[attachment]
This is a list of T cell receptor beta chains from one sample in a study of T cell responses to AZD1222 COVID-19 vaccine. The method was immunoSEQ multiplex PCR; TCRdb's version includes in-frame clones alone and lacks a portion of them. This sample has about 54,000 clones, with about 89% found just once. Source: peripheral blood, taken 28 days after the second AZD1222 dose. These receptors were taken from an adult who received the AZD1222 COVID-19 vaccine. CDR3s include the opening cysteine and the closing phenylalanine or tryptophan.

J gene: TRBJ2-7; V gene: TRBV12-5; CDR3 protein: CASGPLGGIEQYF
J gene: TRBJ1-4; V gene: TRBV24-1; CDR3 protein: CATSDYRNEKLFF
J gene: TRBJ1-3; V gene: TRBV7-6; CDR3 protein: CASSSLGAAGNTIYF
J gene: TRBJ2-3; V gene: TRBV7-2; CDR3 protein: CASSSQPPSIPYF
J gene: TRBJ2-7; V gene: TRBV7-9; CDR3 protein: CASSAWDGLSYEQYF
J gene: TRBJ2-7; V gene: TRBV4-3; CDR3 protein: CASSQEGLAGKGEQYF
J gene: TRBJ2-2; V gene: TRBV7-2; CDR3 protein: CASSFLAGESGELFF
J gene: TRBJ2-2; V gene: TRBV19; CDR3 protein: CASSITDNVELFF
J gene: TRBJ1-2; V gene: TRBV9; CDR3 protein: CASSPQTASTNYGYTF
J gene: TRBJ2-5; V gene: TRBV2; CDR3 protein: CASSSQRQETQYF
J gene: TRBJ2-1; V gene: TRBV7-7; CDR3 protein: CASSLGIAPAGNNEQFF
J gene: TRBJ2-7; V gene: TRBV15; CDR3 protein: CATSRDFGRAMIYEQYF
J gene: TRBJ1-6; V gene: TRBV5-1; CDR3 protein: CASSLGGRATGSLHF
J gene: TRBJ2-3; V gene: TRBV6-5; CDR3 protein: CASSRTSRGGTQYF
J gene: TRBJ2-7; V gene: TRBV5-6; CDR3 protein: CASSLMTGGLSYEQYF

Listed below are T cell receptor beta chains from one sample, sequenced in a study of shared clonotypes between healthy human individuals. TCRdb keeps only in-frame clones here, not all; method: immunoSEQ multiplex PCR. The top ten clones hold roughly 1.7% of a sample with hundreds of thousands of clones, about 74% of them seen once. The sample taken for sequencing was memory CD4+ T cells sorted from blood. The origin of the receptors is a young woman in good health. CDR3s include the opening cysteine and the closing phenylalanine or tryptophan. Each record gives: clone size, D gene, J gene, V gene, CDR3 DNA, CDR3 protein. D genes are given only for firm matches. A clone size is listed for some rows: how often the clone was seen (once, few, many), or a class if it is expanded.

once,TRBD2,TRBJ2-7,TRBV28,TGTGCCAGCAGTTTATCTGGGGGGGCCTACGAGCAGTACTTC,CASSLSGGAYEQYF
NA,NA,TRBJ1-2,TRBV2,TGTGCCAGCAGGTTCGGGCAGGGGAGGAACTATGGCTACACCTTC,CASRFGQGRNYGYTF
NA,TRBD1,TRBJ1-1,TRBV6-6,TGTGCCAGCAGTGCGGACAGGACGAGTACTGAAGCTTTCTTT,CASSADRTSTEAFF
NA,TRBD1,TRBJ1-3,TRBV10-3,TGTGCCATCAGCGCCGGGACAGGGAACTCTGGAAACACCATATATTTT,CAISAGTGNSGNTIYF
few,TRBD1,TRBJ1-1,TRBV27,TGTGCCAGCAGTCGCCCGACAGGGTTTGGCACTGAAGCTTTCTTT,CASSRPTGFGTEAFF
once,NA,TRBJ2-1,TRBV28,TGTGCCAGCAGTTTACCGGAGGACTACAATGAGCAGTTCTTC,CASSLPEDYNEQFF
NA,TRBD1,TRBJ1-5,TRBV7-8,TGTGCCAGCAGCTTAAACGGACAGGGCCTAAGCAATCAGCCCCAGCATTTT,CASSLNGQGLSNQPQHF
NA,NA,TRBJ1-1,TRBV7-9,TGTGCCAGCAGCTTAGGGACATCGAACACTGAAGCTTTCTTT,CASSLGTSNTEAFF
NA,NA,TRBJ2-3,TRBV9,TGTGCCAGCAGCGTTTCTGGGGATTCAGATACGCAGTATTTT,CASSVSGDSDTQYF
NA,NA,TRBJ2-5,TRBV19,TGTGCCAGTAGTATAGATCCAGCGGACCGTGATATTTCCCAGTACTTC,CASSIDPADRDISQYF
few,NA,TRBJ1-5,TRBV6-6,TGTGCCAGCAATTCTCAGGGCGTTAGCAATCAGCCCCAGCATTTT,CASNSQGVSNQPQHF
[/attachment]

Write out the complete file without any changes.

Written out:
This is a list of T cell receptor beta chains from one sample in a study of T cell responses to AZD1222 COVID-19 vaccine. The method was immunoSEQ multiplex PCR; TCRdb's version includes in-frame clones alone and lacks a portion of them. This sample has about 54,000 clones, with about 89% found just once. Source: peripheral blood, taken 28 days after the second AZD1222 dose. These receptors were taken from an adult who received the AZD1222 COVID-19 vaccine. CDR3s include the opening cysteine and the closing phenylalanine or tryptophan.

J gene: TRBJ2-7; V gene: TRBV12-5; CDR3 protein: CASGPLGGIEQYF
J gene: TRBJ1-4; V gene: TRBV24-1; CDR3 protein: CATSDYRNEKLFF
J gene: TRBJ1-3; V gene: TRBV7-6; CDR3 protein: CASSSLGAAGNTIYF
J gene: TRBJ2-3; V gene: TRBV7-2; CDR3 protein: CASSSQPPSIPYF
J gene: TRBJ2-7; V gene: TRBV7-9; CDR3 protein: CASSAWDGLSYEQYF
J gene: TRBJ2-7; V gene: TRBV4-3; CDR3 protein: CASSQEGLAGKGEQYF
J gene: TRBJ2-2; V gene: TRBV7-2; CDR3 protein: CASSFLAGESGELFF
J gene: TRBJ2-2; V gene: TRBV19; CDR3 protein: CASSITDNVELFF
J gene: TRBJ1-2; V gene: TRBV9; CDR3 protein: CASSPQTASTNYGYTF
J gene: TRBJ2-5; V gene: TRBV2; CDR3 protein: CASSSQRQETQYF
J gene: TRBJ2-1; V gene: TRBV7-7; CDR3 protein: CASSLGIAPAGNNEQFF
J gene: TRBJ2-7; V gene: TRBV15; CDR3 protein: CATSRDFGRAMIYEQYF
J gene: TRBJ1-6; V gene: TRBV5-1; CDR3 protein: CASSLGGRATGSLHF
J gene: TRBJ2-3; V gene: TRBV6-5; CDR3 protein: CASSRTSRGGTQYF
J gene: TRBJ2-7; V gene: TRBV5-6; CDR3 protein: CASSLMTGGLSYEQYF

Listed below are T cell receptor beta chains from one sample, sequenced in a study of shared clonotypes between healthy human individuals. TCRdb keeps only in-frame clones here, not all; method: immunoSEQ multiplex PCR. The top ten clones hold roughly 1.7% of a sample with hundreds of thousands of clones, about 74% of them seen once. The sample taken for sequencing was memory CD4+ T cells sorted from blood. The origin of the receptors is a young woman in good health. CDR3s include the opening cysteine and the closing phenylalanine or tryptophan. Each record gives: clone size, D gene, J gene, V gene, CDR3 DNA, CDR3 protein. D genes are given only for firm matches. A clone size is listed for some rows: how often the clone was seen (once, few, many), or a class if it is expanded.

once,TRBD2,TRBJ2-7,TRBV28,TGTGCCAGCAGTTTATCTGGGGGGGCCTACGAGCAGTACTTC,CASSLSGGAYEQYF
NA,NA,TRBJ1-2,TRBV2,TGTGCCAGCAGGTTCGGGCAGGGGAGGAACTATGGCTACACCTTC,CASRFGQGRNYGYTF
NA,TRBD1,TRBJ1-1,TRBV6-6,TGTGCCAGCAGTGCGGACAGGACGAGTACTGAAGCTTTCTTT,CASSADRTSTEAFF
NA,TRBD1,TRBJ1-3,TRBV10-3,TGTGCCATCAGCGCCGGGACAGGGAACTCTGGAAACACCATATATTTT,CAISAGTGNSGNTIYF
few,TRBD1,TRBJ1-1,TRBV27,TGTGCCAGCAGTCGCCCGACAGGGTTTGGCACTGAAGCTTTCTTT,CASSRPTGFGTEAFF
once,NA,TRBJ2-1,TRBV28,TGTGCCAGCAGTTTACCGGAGGACTACAATGAGCAGTTCTTC,CASSLPEDYNEQFF
NA,TRBD1,TRBJ1-5,TRBV7-8,TGTGCCAGCAGCTTAAACGGACAGGGCCTAAGCAATCAGCCCCAGCATTTT,CASSLNGQGLSNQPQHF
NA,NA,TRBJ1-1,TRBV7-9,TGTGCCAGCAGCTTAGGGACATCGAACACTGAAGCTTTCTTT,CASSLGTSNTEAFF
NA,NA,TRBJ2-3,TRBV9,TGTGCCAGCAGCGTTTCTGGGGATTCAGATACGCAGTATTTT,CASSVSGDSDTQYF
NA,NA,TRBJ2-5,TRBV19,TGTGCCAGTAGTATAGATCCAGCGGACCGTGATATTTCCCAGTACTTC,CASSIDPADRDISQYF
few,NA,TRBJ1-5,TRBV6-6,TGTGCCAGCAATTCTCAGGGCGTTAGCAATCAGCCCCAGCATTTT,CASNSQGVSNQPQHF